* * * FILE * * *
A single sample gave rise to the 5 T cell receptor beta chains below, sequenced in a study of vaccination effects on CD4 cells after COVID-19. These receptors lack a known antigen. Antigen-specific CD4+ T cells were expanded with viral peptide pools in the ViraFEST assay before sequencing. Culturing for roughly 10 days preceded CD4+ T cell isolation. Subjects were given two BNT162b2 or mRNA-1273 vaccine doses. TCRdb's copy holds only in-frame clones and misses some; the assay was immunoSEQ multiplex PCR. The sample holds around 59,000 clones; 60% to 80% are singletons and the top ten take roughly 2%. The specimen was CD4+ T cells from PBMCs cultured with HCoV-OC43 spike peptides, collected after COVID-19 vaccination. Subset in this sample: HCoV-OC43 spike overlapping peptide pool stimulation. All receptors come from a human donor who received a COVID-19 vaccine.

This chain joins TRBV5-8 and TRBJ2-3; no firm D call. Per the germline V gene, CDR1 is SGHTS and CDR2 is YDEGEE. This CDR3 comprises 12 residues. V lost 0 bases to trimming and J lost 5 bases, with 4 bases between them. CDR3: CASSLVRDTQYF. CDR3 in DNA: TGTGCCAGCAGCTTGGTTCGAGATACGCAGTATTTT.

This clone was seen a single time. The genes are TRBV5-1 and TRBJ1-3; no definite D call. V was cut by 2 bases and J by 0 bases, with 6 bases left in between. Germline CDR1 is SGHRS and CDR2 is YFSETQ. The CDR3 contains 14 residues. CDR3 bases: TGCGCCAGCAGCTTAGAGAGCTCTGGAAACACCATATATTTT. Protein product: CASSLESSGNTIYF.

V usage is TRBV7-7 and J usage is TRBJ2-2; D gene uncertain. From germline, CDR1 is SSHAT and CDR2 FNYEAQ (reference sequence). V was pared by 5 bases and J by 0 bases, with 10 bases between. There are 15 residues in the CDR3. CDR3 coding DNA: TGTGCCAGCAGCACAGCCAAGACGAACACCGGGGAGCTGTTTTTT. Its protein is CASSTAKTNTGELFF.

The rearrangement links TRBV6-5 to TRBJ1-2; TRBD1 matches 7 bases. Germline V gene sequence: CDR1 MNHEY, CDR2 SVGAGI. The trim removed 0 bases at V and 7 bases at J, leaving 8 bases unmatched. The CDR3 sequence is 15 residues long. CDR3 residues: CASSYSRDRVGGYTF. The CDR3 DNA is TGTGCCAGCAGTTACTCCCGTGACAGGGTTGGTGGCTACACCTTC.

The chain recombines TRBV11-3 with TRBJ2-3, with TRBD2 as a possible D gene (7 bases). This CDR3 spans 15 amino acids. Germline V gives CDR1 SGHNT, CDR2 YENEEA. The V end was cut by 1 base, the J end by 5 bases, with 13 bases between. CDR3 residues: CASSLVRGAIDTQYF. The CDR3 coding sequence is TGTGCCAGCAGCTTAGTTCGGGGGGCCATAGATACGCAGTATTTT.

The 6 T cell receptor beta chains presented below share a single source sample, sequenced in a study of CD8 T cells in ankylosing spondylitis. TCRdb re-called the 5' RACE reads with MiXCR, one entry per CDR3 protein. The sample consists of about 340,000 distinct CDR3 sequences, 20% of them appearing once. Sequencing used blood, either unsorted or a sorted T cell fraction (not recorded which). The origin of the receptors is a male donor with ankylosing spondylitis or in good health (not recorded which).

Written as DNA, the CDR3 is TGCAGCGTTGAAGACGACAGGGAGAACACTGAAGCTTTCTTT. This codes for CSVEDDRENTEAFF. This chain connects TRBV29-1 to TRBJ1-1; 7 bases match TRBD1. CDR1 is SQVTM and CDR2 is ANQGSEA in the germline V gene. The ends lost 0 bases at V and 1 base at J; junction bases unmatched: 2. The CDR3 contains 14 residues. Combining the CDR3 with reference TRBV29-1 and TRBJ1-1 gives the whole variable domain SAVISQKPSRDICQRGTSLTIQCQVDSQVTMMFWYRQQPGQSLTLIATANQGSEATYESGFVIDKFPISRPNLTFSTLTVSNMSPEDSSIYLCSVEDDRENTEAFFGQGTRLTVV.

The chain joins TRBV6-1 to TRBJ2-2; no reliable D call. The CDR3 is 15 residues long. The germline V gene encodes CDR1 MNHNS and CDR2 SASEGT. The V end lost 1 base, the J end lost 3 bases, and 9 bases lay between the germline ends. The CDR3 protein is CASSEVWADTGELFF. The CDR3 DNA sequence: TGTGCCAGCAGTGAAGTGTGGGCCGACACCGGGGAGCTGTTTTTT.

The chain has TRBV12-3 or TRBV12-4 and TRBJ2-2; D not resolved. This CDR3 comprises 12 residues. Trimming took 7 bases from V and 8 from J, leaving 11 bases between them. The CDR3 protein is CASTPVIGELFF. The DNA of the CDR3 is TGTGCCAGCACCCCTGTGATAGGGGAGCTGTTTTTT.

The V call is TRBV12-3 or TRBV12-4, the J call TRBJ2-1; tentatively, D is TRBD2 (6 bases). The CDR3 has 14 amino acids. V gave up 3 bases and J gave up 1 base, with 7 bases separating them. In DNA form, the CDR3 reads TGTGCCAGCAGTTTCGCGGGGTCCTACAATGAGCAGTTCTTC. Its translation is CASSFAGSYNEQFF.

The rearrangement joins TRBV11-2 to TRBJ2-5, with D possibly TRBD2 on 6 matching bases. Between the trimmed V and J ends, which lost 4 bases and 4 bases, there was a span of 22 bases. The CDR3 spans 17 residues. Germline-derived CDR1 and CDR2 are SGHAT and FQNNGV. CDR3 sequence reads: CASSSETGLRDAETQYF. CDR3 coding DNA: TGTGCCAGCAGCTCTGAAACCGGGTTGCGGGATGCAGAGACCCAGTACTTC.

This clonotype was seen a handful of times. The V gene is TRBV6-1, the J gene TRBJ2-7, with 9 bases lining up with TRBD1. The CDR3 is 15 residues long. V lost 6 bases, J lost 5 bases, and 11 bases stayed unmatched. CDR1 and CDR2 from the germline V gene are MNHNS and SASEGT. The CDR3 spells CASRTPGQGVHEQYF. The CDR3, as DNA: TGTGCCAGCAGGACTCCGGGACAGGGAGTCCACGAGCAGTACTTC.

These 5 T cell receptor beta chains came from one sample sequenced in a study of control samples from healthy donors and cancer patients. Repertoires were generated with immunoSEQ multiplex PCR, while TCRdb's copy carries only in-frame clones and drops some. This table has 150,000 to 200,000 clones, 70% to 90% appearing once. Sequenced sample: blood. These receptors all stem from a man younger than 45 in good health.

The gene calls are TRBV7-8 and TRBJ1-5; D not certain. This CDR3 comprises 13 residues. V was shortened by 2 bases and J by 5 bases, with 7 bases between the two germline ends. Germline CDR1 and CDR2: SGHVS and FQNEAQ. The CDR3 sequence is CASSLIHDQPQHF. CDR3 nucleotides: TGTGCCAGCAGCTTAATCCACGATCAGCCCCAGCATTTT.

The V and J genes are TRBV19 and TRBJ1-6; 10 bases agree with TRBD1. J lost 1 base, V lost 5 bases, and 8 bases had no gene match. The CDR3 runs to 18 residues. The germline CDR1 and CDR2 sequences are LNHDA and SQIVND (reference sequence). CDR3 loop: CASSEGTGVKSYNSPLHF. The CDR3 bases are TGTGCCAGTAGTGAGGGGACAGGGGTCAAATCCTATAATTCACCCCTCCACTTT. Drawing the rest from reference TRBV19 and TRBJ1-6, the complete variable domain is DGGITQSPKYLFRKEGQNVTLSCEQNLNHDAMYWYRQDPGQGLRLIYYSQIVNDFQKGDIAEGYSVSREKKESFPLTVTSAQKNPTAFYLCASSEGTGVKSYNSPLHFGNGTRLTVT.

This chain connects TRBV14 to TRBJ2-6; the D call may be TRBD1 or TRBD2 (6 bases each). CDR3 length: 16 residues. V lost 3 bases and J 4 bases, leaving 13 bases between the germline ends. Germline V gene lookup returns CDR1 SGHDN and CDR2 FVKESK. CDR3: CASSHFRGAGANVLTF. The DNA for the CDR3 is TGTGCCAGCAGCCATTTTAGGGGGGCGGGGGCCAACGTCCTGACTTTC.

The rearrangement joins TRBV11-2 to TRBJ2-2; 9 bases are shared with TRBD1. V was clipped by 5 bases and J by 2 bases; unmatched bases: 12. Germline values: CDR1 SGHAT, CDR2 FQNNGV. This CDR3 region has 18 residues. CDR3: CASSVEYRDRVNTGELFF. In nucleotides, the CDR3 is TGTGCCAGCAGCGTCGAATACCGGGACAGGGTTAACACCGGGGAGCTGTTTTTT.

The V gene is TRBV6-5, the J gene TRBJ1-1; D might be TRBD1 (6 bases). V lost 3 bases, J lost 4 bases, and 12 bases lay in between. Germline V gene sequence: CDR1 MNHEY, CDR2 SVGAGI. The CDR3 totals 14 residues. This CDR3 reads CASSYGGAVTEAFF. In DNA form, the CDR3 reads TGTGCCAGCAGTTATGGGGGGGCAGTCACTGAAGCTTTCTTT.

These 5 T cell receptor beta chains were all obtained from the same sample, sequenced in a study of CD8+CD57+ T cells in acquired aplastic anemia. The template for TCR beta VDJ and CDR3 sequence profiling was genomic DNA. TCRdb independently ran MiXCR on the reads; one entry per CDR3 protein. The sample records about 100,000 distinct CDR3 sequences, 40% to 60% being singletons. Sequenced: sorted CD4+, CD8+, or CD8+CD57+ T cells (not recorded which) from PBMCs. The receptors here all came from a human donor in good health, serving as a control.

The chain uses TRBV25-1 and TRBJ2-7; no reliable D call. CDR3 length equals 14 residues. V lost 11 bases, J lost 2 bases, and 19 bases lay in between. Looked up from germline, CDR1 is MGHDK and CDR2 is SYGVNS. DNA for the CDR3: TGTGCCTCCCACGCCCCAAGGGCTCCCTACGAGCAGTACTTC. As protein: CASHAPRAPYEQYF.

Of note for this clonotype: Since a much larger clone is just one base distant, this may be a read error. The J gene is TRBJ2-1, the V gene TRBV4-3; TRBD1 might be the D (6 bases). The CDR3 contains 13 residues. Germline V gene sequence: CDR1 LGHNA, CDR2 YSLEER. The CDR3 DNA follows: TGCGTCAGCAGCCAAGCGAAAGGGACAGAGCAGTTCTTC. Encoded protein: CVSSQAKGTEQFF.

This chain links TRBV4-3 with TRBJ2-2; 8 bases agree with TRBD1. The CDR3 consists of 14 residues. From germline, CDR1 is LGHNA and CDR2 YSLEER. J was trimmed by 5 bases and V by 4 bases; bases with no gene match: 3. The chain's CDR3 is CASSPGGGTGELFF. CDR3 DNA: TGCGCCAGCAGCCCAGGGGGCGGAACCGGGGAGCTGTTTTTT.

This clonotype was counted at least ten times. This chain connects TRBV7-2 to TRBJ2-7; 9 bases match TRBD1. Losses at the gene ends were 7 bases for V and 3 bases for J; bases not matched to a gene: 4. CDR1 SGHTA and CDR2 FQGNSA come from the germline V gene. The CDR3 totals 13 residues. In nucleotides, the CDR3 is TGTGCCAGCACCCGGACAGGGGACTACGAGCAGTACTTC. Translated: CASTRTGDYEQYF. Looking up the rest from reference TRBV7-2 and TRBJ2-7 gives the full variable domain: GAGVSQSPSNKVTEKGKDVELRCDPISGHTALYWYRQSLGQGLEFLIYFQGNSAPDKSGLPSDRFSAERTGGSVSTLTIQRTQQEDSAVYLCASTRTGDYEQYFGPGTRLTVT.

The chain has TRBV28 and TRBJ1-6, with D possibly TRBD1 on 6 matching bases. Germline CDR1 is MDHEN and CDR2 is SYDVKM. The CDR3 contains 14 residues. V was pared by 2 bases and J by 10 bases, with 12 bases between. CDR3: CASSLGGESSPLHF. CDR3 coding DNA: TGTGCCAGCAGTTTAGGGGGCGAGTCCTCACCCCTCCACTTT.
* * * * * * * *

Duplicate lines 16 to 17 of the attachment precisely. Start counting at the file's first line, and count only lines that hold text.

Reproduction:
The V and J genes are TRBV19 and TRBJ1-6; 10 bases agree with TRBD1. J lost 1 base, V lost 5 bases, and 8 bases had no gene match. The CDR3 runs to 18 residues. The germline CDR1 and CDR2 sequences are LNHDA and SQIVND (reference sequence). CDR3 loop: CASSEGTGVKSYNSPLHF. The CDR3 bases are TGTGCCAGTAGTGAGGGGACAGGGGTCAAATCCTATAATTCACCCCTCCACTTT. Drawing the rest from reference TRBV19 and TRBJ1-6, the complete variable domain is DGGITQSPKYLFRKEGQNVTLSCEQNLNHDAMYWYRQDPGQGLRLIYYSQIVNDFQKGDIAEGYSVSREKKESFPLTVTSAQKNPTAFYLCASSEGTGVKSYNSPLHFGNGTRLTVT.

This chain connects TRBV14 to TRBJ2-6; the D call may be TRBD1 or TRBD2 (6 bases each). CDR3 length: 16 residues. V lost 3 bases and J 4 bases, leaving 13 bases between the germline ends. Germline V gene lookup returns CDR1 SGHDN and CDR2 FVKESK. CDR3: CASSHFRGAGANVLTF. The DNA for the CDR3 is TGTGCCAGCAGCCATTTTAGGGGGGCGGGGGCCAACGTCCTGACTTTC.